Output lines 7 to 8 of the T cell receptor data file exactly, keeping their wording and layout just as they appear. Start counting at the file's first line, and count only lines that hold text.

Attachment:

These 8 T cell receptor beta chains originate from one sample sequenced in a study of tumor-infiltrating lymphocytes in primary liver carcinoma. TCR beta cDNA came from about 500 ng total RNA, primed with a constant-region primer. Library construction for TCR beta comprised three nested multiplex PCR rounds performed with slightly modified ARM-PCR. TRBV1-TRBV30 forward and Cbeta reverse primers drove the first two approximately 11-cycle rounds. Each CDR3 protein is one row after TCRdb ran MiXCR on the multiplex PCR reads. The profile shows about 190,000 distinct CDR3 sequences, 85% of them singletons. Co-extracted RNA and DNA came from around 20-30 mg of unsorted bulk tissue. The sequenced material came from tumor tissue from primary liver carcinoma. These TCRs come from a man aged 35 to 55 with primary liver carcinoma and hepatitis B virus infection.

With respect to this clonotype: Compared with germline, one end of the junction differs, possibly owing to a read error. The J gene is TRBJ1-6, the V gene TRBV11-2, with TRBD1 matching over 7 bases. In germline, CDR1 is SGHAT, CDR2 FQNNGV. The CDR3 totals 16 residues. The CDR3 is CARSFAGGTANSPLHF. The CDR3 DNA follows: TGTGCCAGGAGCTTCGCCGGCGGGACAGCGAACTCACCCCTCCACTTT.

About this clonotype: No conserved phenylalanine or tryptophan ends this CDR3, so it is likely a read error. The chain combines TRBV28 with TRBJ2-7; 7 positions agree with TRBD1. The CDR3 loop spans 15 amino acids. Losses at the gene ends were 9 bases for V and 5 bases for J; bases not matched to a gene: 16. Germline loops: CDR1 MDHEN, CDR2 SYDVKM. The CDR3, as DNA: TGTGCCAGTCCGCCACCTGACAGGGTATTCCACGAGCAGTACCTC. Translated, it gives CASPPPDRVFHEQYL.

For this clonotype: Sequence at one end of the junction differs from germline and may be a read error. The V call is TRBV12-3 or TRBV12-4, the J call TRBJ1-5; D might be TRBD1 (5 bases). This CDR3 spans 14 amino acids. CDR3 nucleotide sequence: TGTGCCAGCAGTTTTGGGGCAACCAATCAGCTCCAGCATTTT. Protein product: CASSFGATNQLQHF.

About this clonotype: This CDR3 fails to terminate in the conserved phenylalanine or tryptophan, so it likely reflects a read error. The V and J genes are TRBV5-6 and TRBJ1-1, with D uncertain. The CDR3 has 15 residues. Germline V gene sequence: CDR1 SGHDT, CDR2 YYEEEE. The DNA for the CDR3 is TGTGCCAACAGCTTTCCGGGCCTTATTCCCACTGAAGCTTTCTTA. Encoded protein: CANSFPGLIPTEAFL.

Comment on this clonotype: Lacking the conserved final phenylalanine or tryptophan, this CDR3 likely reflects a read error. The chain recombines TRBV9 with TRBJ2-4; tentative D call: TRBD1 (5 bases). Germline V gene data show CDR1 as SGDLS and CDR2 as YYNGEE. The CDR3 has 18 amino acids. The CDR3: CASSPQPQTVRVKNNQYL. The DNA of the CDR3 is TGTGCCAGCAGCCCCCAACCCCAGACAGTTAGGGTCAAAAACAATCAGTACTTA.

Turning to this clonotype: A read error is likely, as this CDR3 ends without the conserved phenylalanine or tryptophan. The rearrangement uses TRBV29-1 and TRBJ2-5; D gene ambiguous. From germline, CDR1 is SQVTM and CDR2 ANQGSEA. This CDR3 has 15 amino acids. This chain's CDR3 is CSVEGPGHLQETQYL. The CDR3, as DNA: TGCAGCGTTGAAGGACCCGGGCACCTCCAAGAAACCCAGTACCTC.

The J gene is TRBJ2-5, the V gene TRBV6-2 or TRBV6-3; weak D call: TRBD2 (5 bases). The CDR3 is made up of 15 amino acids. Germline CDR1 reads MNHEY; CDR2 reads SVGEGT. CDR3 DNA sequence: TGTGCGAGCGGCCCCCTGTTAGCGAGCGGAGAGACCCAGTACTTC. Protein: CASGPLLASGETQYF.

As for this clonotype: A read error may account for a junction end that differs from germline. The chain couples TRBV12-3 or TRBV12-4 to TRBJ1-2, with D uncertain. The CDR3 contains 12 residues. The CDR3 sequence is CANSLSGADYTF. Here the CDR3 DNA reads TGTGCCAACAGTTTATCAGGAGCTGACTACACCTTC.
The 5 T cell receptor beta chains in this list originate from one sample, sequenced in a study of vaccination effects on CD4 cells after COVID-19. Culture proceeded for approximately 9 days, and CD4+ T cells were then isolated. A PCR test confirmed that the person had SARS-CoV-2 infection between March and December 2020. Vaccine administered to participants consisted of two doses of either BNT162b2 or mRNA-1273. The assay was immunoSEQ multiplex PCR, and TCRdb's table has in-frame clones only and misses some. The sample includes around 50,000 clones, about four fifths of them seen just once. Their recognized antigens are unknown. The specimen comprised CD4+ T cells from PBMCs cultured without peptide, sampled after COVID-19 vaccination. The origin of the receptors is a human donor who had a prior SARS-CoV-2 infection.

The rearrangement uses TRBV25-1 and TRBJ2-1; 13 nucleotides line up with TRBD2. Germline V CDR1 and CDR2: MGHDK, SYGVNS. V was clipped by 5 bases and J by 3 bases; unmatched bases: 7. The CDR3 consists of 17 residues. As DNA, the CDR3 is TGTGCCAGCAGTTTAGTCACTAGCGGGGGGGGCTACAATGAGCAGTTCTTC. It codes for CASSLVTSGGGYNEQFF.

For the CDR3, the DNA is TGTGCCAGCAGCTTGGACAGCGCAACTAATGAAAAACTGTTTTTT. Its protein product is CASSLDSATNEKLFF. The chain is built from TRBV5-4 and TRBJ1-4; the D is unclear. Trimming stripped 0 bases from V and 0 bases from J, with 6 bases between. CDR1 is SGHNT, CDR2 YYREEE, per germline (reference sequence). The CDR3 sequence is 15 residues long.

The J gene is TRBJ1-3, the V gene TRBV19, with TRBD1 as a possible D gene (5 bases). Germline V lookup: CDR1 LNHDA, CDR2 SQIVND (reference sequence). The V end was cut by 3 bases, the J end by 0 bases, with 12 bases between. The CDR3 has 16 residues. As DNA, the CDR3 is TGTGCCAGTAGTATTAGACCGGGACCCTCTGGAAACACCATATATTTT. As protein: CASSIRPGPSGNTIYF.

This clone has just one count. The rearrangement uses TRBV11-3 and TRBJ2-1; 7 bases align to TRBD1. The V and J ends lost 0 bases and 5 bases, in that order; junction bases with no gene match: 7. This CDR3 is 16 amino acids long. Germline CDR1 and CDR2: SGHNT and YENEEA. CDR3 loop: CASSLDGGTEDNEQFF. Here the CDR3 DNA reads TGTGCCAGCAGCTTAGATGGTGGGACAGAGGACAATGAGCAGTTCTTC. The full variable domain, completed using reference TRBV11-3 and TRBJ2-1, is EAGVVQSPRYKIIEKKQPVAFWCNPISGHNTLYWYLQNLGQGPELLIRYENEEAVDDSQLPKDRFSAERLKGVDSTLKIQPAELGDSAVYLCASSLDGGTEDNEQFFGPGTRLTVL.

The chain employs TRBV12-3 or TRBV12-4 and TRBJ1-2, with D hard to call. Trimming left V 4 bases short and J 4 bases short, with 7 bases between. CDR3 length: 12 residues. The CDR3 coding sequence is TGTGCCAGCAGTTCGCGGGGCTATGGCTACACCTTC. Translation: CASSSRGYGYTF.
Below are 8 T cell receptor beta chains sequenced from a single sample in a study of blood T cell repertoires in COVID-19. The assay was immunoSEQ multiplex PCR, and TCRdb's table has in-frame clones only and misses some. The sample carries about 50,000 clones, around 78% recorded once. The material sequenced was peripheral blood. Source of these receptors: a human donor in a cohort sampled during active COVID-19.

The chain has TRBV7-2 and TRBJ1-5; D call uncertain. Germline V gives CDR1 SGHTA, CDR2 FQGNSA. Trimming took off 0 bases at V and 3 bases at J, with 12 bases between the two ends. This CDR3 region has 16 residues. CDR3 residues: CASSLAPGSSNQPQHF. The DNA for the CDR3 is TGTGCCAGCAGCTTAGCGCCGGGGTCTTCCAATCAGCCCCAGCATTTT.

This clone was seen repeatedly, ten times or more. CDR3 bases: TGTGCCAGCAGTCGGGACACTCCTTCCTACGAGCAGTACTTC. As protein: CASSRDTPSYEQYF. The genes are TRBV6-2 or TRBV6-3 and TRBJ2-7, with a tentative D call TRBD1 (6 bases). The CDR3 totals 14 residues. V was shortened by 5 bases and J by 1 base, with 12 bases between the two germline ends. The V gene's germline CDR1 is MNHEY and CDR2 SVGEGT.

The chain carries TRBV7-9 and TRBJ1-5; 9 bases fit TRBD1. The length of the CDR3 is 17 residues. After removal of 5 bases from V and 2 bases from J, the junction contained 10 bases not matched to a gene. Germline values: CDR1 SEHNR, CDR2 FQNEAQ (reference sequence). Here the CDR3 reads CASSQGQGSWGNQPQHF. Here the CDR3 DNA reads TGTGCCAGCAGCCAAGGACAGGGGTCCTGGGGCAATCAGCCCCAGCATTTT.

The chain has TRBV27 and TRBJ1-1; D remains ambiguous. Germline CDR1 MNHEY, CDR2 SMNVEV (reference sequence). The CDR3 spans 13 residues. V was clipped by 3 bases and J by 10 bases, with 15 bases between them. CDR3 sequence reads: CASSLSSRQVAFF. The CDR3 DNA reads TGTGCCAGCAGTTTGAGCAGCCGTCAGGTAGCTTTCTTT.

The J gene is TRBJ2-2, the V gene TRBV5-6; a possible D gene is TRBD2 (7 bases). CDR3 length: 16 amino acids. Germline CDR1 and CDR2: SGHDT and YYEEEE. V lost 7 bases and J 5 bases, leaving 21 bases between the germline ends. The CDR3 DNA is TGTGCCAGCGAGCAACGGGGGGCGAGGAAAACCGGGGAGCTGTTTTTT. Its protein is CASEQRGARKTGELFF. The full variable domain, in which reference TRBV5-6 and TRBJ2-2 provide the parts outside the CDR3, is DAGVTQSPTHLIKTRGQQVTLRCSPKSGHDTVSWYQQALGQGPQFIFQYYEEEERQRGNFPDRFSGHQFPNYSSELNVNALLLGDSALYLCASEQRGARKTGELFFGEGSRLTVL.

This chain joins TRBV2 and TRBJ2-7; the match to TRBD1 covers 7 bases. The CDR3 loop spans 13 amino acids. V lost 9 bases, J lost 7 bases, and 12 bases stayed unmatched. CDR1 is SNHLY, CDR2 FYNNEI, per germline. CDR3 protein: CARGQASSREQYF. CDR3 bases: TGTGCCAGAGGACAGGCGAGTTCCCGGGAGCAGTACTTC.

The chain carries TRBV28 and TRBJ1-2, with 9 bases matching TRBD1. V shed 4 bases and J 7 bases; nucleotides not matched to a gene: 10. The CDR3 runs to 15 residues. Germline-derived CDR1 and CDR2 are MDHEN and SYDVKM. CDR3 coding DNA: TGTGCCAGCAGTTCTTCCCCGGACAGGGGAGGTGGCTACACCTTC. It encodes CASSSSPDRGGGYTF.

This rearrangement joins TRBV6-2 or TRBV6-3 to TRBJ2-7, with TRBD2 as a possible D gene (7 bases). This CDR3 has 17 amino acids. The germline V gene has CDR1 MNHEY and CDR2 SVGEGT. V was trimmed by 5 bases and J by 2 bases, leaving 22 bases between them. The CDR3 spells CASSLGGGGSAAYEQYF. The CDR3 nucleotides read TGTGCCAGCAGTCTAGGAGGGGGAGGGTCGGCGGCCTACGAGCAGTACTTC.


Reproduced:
Turning to this clonotype: A read error is likely, as this CDR3 ends without the conserved phenylalanine or tryptophan. The rearrangement uses TRBV29-1 and TRBJ2-5; D gene ambiguous. From germline, CDR1 is SQVTM and CDR2 ANQGSEA. This CDR3 has 15 amino acids. This chain's CDR3 is CSVEGPGHLQETQYL. The CDR3, as DNA: TGCAGCGTTGAAGGACCCGGGCACCTCCAAGAAACCCAGTACCTC.

The J gene is TRBJ2-5, the V gene TRBV6-2 or TRBV6-3; weak D call: TRBD2 (5 bases). The CDR3 is made up of 15 amino acids. Germline CDR1 reads MNHEY; CDR2 reads SVGEGT. CDR3 DNA sequence: TGTGCGAGCGGCCCCCTGTTAGCGAGCGGAGAGACCCAGTACTTC. Protein: CASGPLLASGETQYF.